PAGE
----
If some congressmen have their way, Internal Revenue Service Commissioner John Koskinen will be leaving office shortly.
There is a move in the House of Representatives to impeach the Commissioner Koskinen. Members of the House could force a vote on this in the near future. Members of the House Freedom Caucus want him disciplined for what they view as a failure to comply with the investigation into Lois Lerner’s activities regarding conservative nonprofits.
National Review sums up the case against Koskinen:
“Koskinen, who became commissioner after Lerner left, failed to disclose the disappearance of e-mails germane to a congressional investigation of IRS misbehavior. Under his leadership, the IRS failed to comply with a preservation order pertaining to an investigation. He did not testify accurately or keep promises made to Congress. Subpoenaed documents, including 422 tapes potentially containing 24,000 Lerner e-mails, were destroyed. He falsely testified that the Government Accountability Office’s report on IRS practices found ‘no examples of anyone who was improperly selected for an audit.’”
The editors of the Washington Post, on the other hand, say that impeachment would be an abuse of the process:
“The cumbersome and partisan Senate confirmation process has made it hard enough to fully staff the highest realms of government with competent people. Never-ending, partisan impeachment proceedings against executive officers would make it even harder to keep the essential mechanics of government working. The result would be more bureaucratic bungling, not less.”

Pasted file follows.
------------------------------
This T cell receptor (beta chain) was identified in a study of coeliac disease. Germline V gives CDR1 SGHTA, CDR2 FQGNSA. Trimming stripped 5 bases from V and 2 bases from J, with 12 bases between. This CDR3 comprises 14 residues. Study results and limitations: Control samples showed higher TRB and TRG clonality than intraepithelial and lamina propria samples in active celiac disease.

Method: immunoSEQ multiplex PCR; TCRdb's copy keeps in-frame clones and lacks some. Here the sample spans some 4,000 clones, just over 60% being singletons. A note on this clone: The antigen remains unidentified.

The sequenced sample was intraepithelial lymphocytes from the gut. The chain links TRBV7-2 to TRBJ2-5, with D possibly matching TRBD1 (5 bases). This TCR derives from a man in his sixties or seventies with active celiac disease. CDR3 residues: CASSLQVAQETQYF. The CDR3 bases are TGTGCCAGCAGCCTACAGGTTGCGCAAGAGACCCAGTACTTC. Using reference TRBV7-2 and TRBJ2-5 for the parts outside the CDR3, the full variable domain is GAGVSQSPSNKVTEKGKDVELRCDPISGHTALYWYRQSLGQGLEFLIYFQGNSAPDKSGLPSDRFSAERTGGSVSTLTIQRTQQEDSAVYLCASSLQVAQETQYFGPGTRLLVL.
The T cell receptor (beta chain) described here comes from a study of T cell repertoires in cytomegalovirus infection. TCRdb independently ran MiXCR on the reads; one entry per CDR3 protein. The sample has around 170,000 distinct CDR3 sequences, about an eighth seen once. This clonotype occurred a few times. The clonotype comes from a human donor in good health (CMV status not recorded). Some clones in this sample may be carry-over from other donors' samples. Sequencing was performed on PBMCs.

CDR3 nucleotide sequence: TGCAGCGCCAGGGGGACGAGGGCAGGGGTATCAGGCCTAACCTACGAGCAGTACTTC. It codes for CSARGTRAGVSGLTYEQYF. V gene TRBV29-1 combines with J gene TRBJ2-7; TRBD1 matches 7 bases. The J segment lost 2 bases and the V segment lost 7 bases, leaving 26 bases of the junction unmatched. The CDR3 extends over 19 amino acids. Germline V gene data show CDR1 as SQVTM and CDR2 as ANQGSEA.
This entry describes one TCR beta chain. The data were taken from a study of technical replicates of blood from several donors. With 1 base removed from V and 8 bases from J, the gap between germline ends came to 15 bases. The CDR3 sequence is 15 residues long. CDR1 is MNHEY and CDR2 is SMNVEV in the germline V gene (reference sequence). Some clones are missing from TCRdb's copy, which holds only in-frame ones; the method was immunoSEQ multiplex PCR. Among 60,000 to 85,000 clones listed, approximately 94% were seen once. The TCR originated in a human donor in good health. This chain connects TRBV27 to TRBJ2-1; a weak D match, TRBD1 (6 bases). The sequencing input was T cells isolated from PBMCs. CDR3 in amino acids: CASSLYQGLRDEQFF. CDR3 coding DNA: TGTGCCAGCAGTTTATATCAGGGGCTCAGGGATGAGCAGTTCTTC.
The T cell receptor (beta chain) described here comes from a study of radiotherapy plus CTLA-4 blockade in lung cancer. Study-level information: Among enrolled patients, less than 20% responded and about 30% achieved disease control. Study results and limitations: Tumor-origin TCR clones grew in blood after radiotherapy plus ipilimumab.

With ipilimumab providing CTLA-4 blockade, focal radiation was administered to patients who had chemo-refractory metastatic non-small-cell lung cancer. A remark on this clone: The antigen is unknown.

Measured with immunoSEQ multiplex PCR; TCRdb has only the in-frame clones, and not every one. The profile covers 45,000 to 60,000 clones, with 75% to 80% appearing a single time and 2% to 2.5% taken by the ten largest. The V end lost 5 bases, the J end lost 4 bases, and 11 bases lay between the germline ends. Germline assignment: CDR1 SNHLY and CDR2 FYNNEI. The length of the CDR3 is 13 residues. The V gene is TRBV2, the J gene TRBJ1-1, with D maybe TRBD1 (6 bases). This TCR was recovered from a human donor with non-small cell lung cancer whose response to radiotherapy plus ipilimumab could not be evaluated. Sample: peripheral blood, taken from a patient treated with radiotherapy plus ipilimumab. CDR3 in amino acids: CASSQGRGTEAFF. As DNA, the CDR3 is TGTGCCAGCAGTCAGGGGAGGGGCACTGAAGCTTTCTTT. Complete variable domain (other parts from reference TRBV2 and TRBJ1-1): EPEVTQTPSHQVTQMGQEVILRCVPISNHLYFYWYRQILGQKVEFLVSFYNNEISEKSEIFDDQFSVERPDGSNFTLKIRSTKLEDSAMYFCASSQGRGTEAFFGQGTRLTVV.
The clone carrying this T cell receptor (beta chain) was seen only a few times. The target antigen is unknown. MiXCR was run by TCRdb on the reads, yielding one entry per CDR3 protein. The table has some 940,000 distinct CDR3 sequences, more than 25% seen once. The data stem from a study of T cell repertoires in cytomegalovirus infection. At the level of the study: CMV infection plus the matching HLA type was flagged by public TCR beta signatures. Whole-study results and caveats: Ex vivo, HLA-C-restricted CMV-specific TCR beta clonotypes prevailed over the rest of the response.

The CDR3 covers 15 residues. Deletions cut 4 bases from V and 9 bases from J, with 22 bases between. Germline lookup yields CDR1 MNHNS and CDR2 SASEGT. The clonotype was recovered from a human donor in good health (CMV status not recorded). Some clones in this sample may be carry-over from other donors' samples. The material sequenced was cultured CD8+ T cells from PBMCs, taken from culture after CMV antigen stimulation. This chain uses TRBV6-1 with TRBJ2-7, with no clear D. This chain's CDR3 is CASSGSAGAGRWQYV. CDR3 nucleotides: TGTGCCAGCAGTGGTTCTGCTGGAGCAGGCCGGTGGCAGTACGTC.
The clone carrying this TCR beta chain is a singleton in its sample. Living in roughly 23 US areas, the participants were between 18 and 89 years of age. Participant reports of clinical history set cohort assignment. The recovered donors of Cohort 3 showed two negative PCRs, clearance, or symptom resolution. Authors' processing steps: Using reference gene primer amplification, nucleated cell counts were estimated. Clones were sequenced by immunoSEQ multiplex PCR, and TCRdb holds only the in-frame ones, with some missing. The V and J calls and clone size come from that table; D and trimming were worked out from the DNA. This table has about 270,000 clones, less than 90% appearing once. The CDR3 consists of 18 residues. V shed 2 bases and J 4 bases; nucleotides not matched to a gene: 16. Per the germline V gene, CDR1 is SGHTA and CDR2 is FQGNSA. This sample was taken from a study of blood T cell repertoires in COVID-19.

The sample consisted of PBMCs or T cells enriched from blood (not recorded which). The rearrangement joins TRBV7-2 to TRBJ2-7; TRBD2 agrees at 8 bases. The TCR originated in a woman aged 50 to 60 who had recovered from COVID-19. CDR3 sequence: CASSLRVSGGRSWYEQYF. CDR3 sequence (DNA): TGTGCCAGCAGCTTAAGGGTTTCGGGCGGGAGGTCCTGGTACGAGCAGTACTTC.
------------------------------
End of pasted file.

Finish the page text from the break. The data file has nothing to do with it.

Generally impeachment motions first go through the House Judiciary Committee. With the Judiciary Committee failing to act, however, some House Republicans want to use a procedural motion to force a vote on the House floor. That idea is meeting resistance from some House Republican leaders.
Impeachment is only the first step in the process of removal for office. If a majority of the House of Representatives votes in favor of impeachment, then it would be up to the Senate to have a trial and vote on whether to remove Koskinen from office. Senate leaders have said they will not conduct a trial if the House votes for impeachment.
Only one cabinet official has ever been impeached -- Secretary of War William Belknap in 1876.
Do you think that the House of Representatives should impeach Commissioner Koskinen? Or do you think that the impeachment proceedings are an abuse of the process?